The Pump House and Canal brickworks

Two former brickworks are located on what is now the site of the nature reserve. These were The Pump House Brickworks and The Canal Brickworks. 

The layout of the site is shown below from an old ordnance survey map, showing how The Haines Branch canal extended to serve the works ending in a basin. The buildings would likely be kilns, an office and grinding house.

The proximity of The Canal Brickworks to The Pump house site is also shown below.

We know that the Wood family were a brickmaking dynasty in the area, with several of their clan setting up and running brickworks across Tividale, Oldbury and West Bromwich. George Wood is probably the most well known, and a street has been named after him in the Tividale area.

A brick made at The Brades Brickworks run by “The clayfather”- George Wood.

Peter and Samuel Wood , were two of his sons, and you can read more about this family tree at the link below.

UK Named Bricks : George Wood & Sons, Wood Brothers, Wood & Ivery, P & S Wood – Brickmakers in Oldbury & West Bromwich.

I have found a London Gazette notice from 1879 which clearly states that a third brother Daniel was no longer part of the partnership, and so this appears to be the start of just P and S Wood.

The London Gazette 10th June 1879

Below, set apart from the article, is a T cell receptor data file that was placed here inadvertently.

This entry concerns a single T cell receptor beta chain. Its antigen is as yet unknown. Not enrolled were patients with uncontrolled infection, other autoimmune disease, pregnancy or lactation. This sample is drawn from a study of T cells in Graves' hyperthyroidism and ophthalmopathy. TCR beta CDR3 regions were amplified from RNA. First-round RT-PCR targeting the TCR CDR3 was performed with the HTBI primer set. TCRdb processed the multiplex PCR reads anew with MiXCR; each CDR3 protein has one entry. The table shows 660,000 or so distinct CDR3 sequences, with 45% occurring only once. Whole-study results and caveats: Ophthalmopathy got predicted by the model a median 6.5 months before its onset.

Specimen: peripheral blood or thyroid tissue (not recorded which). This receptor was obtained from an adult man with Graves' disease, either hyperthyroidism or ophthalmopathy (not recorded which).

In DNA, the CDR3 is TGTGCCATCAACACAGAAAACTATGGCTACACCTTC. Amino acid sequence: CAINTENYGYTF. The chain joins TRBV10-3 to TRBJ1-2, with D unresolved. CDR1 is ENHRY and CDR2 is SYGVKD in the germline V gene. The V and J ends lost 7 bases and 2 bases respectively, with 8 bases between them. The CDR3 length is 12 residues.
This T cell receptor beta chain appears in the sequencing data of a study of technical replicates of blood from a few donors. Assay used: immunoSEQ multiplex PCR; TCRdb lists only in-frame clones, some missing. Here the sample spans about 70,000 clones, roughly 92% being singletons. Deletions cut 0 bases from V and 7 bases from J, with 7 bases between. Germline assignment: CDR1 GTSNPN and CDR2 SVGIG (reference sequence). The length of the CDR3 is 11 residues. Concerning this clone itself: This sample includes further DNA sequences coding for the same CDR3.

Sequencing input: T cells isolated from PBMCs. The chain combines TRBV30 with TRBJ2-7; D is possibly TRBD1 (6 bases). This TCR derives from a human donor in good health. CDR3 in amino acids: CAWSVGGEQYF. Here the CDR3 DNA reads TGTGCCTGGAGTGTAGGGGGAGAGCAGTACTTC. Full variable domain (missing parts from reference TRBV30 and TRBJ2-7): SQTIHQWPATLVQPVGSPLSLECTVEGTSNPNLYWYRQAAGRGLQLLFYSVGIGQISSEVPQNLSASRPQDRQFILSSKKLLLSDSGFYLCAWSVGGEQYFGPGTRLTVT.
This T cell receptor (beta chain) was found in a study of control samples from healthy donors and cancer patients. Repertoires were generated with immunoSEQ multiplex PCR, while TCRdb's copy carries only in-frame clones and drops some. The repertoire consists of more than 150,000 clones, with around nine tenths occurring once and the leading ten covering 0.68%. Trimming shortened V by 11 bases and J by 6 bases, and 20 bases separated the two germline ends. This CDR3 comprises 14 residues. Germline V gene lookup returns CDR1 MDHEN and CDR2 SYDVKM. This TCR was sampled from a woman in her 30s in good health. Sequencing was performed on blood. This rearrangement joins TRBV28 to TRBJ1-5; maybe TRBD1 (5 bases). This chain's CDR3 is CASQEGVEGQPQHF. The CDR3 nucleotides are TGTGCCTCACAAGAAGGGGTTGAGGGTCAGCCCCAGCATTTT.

A further mention of the brothers and their business is made in the 7th November 1891 Birmingham Daily Post. This was a public auction of an estate formerly owned by a man called Horace St Paul Bart (1812–91), who was a former MP for Worcestershire East.

As part of this Lord of The Manors estate, it shows that he leased land on which the Woods had erected The Pump house brickworks, which was part of The Pump house Farm Estate.


At present there is little information available as to how these works operated, but we do know that like many others in the wider area, they were very dangerous places to work at and the associated marlholes were in themselves dangerous voids in the earth where people fell and drowned. Some newspaper articles we have found on The British Newspaper Archive demonstrate this.

An article from the 15th August 1893 Birmingham Daily Post shows that The Brothers Wood were fined for keeping explosives in their office works. Some berk also appears to have set off an explosive in a Great Bridge pub!

The following post is taken from 25th September 1895 from the same title  and details the inquest into Peter Higgs from Greets Green. The circumstances as to how he died are not clear, but he was found within the marlhole of the Pumphouse brickworks. Though the death was classified as “accidental”, concern was expressed about the poor state of fencing around the site which were not safe.

Ten years later, disaster appears to have struck the works again, as the 5th October 1903
Coventry Evening Telegraph elucidated. The engine house and grinding mill were destroyed in a massive blaze that would have been seen for miles around.

This event seems remarkably timed to coincide with the dissolving of the partnership between these two brothers. I’m not sure if the term “insurance fiddle” existed at this time, but it appears rather odd that Peter and Samuel parted ways just 11 days later with the works now entirely controlled by the former brother.

The London Gazette notice of 20th October 1893